The cars you mention will rarely be a 4 pot diesel, most will be a 6 pot unless talking the lower end of the engine options - therefore I'm not really sure you can compare the engine options VW currently offer on the Tig. My 535d was an amazing diesel engine, effortless power but I can tell you in the refinement stakes the VW 4 pot lump is in no way comparable.

Ultimately it comes down to personal preference and how your car will be used.
 

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Discussion Starter · #14 ·
as always thanks for everyone's input

The Tiguan will be my wife's car (as I have an Audi A4) but is 90% in town driving i.e. being taxi driver for our children, you know, school, swimming, dancing, gymnastics, football etc etc. and its not often we're on a fast A-road let alone a motorway. Also with the Kuga and I partially blame my wife for this, she's often in the wrong gear (often in a higher gear than necessary) hence my insistence with auto/dsg this time that coupled with the in-town driving my explain why we've had trouble with the DPF. It should be noted that when bought the (diesel) Kuga it was on the premise that we drive to France on holiday (which we did 4 times so having diesel made a lot of sense). So we've nearly had it 8 years and we're just past 50k (which 10%+ is the holiday alone) so you can see we do not door much milage)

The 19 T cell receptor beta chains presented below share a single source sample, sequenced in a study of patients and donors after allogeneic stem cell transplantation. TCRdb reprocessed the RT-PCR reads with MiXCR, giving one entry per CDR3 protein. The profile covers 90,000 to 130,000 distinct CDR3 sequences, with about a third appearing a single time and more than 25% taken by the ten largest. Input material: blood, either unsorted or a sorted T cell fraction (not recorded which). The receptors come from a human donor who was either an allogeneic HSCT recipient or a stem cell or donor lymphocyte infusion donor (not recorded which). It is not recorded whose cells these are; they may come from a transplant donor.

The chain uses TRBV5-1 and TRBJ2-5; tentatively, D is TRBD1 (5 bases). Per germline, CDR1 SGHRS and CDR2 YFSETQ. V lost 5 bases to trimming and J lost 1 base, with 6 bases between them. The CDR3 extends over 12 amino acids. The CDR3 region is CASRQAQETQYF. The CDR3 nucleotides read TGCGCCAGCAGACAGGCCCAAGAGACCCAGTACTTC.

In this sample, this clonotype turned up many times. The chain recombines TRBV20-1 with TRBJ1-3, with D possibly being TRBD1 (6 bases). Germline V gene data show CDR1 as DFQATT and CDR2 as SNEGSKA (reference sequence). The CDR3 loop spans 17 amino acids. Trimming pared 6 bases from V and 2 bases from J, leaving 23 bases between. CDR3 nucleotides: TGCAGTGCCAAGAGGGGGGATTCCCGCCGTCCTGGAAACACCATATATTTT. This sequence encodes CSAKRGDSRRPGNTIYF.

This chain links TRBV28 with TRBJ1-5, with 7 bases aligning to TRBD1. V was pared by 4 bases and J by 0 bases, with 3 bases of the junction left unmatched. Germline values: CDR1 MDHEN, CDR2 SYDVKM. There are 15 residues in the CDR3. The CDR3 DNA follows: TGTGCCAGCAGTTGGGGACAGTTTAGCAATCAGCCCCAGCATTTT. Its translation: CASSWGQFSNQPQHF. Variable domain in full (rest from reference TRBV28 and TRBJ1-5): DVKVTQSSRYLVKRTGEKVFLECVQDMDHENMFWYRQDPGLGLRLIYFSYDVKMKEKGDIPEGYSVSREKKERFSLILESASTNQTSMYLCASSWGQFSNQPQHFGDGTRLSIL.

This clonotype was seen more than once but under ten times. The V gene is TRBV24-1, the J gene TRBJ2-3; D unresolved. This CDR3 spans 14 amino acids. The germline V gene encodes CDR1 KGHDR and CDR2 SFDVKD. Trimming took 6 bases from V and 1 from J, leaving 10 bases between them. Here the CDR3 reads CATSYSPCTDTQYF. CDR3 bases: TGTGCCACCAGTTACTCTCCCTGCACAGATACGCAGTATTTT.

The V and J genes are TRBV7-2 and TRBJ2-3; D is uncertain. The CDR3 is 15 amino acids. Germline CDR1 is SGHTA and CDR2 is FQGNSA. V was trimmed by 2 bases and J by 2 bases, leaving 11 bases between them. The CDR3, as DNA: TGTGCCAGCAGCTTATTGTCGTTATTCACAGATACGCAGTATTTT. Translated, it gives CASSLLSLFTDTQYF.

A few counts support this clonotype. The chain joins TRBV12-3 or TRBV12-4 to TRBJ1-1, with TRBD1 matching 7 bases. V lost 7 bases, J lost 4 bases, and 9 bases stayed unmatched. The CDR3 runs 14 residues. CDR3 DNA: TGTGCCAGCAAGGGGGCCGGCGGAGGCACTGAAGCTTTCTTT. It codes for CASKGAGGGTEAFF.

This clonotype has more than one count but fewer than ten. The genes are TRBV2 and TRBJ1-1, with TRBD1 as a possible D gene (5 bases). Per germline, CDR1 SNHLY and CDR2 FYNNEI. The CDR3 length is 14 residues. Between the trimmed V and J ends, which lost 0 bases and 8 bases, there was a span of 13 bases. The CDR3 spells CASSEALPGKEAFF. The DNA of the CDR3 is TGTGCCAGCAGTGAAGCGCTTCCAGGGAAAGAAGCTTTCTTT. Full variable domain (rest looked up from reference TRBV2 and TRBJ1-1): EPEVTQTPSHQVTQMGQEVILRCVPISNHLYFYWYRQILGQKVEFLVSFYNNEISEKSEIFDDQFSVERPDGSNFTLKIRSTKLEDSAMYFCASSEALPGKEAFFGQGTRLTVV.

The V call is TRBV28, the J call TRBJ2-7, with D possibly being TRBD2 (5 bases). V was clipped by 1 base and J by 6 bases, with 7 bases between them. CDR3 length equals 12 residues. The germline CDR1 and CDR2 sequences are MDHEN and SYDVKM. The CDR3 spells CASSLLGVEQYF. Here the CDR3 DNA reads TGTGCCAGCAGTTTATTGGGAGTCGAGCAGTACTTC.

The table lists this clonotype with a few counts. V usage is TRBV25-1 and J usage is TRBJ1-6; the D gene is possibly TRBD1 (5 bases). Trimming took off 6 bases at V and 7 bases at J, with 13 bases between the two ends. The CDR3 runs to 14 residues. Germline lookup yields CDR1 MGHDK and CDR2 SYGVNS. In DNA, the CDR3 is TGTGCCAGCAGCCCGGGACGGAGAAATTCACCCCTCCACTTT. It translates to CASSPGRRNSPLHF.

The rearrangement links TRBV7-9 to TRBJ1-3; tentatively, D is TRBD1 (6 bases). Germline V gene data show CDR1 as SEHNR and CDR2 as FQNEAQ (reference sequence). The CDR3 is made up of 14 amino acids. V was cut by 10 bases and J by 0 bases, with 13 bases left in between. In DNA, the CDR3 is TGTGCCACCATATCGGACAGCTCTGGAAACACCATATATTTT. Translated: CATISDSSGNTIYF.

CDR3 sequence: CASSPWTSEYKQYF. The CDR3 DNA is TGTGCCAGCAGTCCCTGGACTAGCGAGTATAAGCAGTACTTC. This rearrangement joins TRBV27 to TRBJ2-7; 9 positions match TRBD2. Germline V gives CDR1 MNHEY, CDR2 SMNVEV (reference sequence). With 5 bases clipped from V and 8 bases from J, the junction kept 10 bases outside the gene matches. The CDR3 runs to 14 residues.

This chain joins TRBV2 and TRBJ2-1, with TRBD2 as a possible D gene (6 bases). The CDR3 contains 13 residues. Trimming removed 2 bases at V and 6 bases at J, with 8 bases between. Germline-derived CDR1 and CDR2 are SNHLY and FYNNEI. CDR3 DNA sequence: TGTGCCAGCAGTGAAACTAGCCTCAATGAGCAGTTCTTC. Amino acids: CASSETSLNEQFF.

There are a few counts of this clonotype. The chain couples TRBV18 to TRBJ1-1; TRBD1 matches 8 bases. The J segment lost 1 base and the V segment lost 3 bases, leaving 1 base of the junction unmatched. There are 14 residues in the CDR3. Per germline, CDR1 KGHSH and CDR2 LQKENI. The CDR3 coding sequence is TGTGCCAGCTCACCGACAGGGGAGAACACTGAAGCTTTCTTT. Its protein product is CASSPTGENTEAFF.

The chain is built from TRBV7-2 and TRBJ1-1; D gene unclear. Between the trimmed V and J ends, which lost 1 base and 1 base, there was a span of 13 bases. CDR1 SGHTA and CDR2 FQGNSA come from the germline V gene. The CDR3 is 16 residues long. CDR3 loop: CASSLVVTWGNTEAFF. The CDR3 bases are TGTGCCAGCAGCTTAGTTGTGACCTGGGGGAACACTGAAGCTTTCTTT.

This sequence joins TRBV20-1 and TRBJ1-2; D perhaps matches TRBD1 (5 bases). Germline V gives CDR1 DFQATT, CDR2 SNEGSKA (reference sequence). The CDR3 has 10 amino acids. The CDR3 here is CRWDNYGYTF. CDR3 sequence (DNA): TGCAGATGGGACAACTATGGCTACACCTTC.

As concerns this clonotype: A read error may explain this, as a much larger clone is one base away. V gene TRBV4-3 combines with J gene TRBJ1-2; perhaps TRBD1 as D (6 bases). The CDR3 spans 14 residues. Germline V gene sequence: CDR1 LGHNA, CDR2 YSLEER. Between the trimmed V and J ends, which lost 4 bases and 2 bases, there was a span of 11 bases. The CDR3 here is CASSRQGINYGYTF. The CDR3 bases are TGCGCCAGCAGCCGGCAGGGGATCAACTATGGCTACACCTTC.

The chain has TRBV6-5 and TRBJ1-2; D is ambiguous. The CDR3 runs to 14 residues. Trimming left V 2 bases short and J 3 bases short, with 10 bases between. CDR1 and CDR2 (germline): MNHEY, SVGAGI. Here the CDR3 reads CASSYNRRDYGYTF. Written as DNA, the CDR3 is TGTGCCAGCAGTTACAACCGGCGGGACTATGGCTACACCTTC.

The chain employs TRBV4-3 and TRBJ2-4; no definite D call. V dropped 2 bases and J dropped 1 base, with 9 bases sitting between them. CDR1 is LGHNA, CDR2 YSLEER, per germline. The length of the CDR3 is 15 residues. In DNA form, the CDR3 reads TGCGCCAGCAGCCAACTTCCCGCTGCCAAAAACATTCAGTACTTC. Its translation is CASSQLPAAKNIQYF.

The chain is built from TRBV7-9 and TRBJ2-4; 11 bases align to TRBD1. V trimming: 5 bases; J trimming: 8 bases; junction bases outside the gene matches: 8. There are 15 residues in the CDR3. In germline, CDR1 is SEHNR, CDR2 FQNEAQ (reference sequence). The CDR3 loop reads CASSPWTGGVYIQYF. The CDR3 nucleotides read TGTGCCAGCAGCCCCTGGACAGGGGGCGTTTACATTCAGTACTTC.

Bearing this in mind and the recent demonisation of diesels and like the Kuga, we'd plan to keep the Tiguan for many years - so you can see for these reason I am erring towards Petrol. Having said that, I think it will be far more gradual for the populace to move to electric/hybrid/petrol alternatives and for diesels to be consider really bad - say 20 years from now, maybe more? - as there are simply far to many diesel engine cars out there + manufactures have invested so much into them. Therefore I am probably worrying over nothing.

that said, I don't suppose there's a huge running costs difference between a 150TDI vs 180TSI (also performance is better :) ) considering may need right? I would naturally appreciate TSI's driver view on running cost and MPG etc.

thanks again
 

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I used to own an Audi A5 2 litre turbo petrol... 44mpg combined on paper. The petrol 2 ltr Tiguan is 38mpg.

The A5 was awful on fuel, so I would't even consider the 2 litre petrol Tiguan. I used to do 260 miles before the petrol light would come on!!!

I do less than 10k a year. Now... with my new 2 litre diesel Tiguan I have just done 260 miles and there is almost half a tank still remaining!!!